disruptions of the standard cinematic form, as evidenced here at The 
Kitchen, with the two projections of Track 4 running on two screens opposite 
each other.  Can you talk about other instances of this in the works that we 
have seen in Drive so far?

JC:  When I first showed Track 1 of Drive at Sandra Gering Gallery in 1998, 
I experimented with video headsets.  You wear them and the project the image 
out about 10-20 feet in front of you.  The image hovers in front of you and 
moves with you.  The image is semi-transparent so you can see through it. 
It's superimposed on the space in front of you.  It was very interesting for
me to think of Drive shown that way because, particularly Tracks 1 and 2, it 
is so much about relationships between physical and representational 
movements, and technological movements.  It enabled me to draw an 
investigation of a space of representation that specifically involved 
viewer's movements.  That was just after I had renounced ever using a 
computer mouse in an exhibition again.  I found that work could be more 
"interactive" without it.  This use of the video headset was the part of my 
ongoing interest in looking at mobile imaging systems.
        When I first presented Heatseeking at inSITE in San Diego, I used a 
handheld device, a PDA.  The videos were streamed to it wirelessly, using a 
software developed by Packet Video.  During the time I was working on this 
project, I was talking with Qualcomm about developing a new kind of mobile 
device.  I was interested in developing the shape of the device, thinking 
about how it would fit in the hand.  I did not end up working with them on 
this (and our relationship to the corporate world is another discussion).   
It is interesting to think about how these new kinds of images are coming 
off from the mainframe and snuggling up to us, become personalized and 
moving with us, helping to change the way we see and behave, and how they 
are contoured against the body in form.  It is interesting to see these 
devices as part of a way of augmenting vision, of augmenting perception and 
our sense of place, as well as the contours of the body.  We know that this 
is happening a lot today with mobile communications -- you can see it with 
cell phones, for example, in the context of the history of the telephone and 
how that has changed our sense of space.  How it has helped to generate new 
kinds of social worlds, new ways of seeing, of placing ourselves, of holding 
ourselves.
Working with the miniature, portable device is really a challenge.  It is a 
different way of thinking about images and how we relate to them.  It is a 
different dynamic of attention.  You're multitasking, flipping between 
scales and formats.  It's difficult to hold attention when you're engaged in 
so many different types of tasks.  It is difficult to compete in this space. 
  The logic is more that of advertising, of techniques fractured into small 
frames of time.  As artists, can we compete with the world of advertising?  
Should we?  We can choose not to compete at all.  We can make a demand on 
the viewer.  In any case, it is a time now when this large-scale cinematic 
projection format has, in a certain way, run its course, in a culture moving 
toward miniaturization, mobility, and dispersals of access.

LR:  Can you address specifically your use of the dual projection screens in 
Track 4, as installed here at The Kitchen, and some of the themes of that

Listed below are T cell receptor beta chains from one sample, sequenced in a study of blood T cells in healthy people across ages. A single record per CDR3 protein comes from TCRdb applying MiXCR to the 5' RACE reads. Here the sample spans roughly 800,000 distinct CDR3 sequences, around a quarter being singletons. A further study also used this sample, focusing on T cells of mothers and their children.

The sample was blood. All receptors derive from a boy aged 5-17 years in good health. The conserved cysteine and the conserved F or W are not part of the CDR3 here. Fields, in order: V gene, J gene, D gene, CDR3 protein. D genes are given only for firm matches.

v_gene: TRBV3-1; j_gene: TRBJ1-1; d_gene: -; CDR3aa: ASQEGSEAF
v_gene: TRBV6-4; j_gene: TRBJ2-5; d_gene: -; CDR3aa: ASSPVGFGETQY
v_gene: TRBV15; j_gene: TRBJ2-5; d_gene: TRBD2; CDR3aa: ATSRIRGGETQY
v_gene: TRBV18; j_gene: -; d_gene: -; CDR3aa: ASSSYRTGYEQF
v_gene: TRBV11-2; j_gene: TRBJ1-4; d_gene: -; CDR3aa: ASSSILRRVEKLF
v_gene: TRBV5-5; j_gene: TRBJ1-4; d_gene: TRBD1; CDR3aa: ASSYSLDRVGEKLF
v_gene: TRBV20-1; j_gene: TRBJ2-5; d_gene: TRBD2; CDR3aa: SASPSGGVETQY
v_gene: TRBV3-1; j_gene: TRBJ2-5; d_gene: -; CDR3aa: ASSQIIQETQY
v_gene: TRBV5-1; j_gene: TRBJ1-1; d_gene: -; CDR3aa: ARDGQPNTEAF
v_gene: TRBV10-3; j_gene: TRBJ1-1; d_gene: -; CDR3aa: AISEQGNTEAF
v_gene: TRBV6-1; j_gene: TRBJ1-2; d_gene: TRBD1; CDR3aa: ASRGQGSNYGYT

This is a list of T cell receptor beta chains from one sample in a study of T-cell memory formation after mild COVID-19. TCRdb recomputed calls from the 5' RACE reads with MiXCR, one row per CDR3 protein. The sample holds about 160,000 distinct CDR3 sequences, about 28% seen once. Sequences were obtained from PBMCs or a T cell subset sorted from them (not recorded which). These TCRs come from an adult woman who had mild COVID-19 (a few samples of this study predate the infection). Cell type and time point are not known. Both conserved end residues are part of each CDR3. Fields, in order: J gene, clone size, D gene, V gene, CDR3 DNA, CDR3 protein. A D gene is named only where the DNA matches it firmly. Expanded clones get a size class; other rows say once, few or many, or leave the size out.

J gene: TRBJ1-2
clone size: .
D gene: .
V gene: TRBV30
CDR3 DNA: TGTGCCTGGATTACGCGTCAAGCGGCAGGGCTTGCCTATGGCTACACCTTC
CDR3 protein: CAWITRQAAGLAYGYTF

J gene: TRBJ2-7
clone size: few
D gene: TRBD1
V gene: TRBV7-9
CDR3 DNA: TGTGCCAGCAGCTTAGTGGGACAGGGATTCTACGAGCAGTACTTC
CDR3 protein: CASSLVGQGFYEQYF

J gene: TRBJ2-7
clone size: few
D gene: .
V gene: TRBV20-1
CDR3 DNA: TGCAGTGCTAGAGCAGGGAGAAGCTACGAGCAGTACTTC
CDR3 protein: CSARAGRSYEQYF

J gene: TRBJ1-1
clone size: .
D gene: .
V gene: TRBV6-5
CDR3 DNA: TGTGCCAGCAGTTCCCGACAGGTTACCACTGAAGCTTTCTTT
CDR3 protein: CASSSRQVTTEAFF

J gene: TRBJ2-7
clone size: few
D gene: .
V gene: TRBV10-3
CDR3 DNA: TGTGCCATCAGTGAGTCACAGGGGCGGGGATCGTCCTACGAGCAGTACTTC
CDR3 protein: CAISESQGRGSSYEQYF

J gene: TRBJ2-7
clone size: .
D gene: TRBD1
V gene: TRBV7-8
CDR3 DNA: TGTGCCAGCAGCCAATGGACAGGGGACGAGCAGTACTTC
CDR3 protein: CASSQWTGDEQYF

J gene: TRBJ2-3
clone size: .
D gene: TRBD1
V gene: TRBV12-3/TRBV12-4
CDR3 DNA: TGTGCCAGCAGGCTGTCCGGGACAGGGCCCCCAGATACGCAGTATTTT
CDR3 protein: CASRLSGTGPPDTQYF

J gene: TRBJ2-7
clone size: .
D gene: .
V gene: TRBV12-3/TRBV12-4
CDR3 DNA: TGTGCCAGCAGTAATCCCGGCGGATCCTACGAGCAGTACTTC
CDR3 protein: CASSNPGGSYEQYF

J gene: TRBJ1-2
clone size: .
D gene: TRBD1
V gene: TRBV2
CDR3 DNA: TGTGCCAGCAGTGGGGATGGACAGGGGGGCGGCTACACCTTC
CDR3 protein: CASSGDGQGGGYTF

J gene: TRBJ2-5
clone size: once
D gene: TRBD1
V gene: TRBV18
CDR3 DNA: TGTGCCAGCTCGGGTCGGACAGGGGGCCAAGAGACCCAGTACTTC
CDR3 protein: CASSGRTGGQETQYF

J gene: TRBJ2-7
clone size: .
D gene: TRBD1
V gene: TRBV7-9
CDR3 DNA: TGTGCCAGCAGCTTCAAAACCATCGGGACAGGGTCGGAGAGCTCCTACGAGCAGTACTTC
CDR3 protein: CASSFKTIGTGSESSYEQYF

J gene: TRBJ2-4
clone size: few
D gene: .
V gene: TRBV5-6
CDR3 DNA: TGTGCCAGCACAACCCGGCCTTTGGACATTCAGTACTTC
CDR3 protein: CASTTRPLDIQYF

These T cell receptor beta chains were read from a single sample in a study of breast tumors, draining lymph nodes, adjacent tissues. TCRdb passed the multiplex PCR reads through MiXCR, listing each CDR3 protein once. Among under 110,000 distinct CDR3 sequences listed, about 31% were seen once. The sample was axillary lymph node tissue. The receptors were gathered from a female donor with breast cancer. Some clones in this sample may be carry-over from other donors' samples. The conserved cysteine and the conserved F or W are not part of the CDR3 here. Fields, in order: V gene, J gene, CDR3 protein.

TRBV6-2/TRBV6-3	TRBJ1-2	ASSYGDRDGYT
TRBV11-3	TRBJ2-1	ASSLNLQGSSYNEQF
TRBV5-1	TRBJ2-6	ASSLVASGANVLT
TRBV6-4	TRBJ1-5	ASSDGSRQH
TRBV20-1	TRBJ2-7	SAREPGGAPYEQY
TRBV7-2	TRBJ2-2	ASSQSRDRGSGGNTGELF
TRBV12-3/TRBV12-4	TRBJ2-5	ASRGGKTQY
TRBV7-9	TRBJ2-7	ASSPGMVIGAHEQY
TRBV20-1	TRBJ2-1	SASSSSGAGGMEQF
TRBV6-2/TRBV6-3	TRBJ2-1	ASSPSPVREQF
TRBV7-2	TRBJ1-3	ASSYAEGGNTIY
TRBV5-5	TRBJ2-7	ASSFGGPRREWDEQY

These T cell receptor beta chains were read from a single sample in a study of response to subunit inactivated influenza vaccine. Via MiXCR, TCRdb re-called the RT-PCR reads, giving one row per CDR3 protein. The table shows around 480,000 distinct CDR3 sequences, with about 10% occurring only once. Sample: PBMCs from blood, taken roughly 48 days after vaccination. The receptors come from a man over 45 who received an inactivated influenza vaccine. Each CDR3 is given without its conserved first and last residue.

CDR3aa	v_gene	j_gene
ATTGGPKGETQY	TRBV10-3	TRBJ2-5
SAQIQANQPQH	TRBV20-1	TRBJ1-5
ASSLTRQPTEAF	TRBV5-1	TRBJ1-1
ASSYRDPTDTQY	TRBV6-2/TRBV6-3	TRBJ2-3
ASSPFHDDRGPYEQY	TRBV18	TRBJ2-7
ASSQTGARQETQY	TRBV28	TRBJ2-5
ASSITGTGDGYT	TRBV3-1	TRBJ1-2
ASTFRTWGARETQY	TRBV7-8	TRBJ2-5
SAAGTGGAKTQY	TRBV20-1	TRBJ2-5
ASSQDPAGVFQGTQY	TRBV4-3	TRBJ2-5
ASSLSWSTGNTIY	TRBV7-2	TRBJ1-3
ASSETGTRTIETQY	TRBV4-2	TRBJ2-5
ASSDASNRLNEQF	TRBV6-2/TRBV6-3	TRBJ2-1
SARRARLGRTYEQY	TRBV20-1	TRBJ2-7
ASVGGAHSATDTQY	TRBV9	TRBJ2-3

piece?

JC:  That piece was shot with an old hand-cranked camera, a surveillance 
camera, and a wireless pinhole camera worn on the actor's body.  It is based 
on a famous case of Freud's called "A Child is Being Beaten," especially as 
used by Jean-Francois Lyotard in developing his concept of the "matrix." 
Rosalind Krauss has beautifully described this matrix figure as Lyotard saw 
it.
Track 4 of Drive is a way for me to think about this matrix figure.  The 
matrix is a formalization of a repetition pattern. It is the cycling of a 
beat-system that underlies how we behave, how we hold ourselves, how we see. 
  In extreme cases, it can form the basis of a psychic or psychosexual 
compulsion.  For Lyotard, the matrix is a form that cements together an 
occurrence that holds a fascination for us -- a situation in which we become 
"caught," a situation into which we "fit" with a certain level of comfort.  
It is a network where roles are continually exchanged -- where, for example, 
observation flips into participation, seeing flips into being seen, beating 
turns into being beaten.  Opposites are exchanged.   With the rise of new 
visual systems, I wanted to think about that in relationship to the beat of 
changing visual modes, and the various ways in which one is drawn into or 
placed within them.  The beat of the spank -- which is also very much a 
technological beat, mixed together with it -- marks the contact of hand 
against skin but also the flipping of roles and visual systems.  There are 
pulses that start to become apparent, such as the pulse of the flickering 
light, which is caused by the hand that cranks the camera, the rhythm of the 
cranking hand within that (now antiquated) technical system.  The use of the 
dual synchronized projections is to allow the precise flipping of roles and 
positions across the screens, and to draw the viewer into the space of the 
scene, with a certain level of discomfort perhaps.
As I develop further in Heatseeking, the actors start to become conscious of 
the visual systems -- they start to become conscious of the cameras.  The 
actress in Track 4 looks up at the surveillance camera directly at several 
points, the actor looks at the film camera, the little girl has a certain 
awareness of being observed. There are all these degrees of 
self-consciousness.  There are all these degrees of awareness of the devices 
and their orientations.  And there are all these levels of comfort and 
displeasure.  It is visible in the details such as the rhythm of the shift 
of the eyes.  This is something that I am sure we will want to talk more 
about tonight.  With the rise of these systems, which are often seen as very 
invasive, we see also new corresponding pleasures, new vectors of ... 
desire.

LR:  That's a good place to break, because now we have the vector of ... 
hunger.

[break for dinner]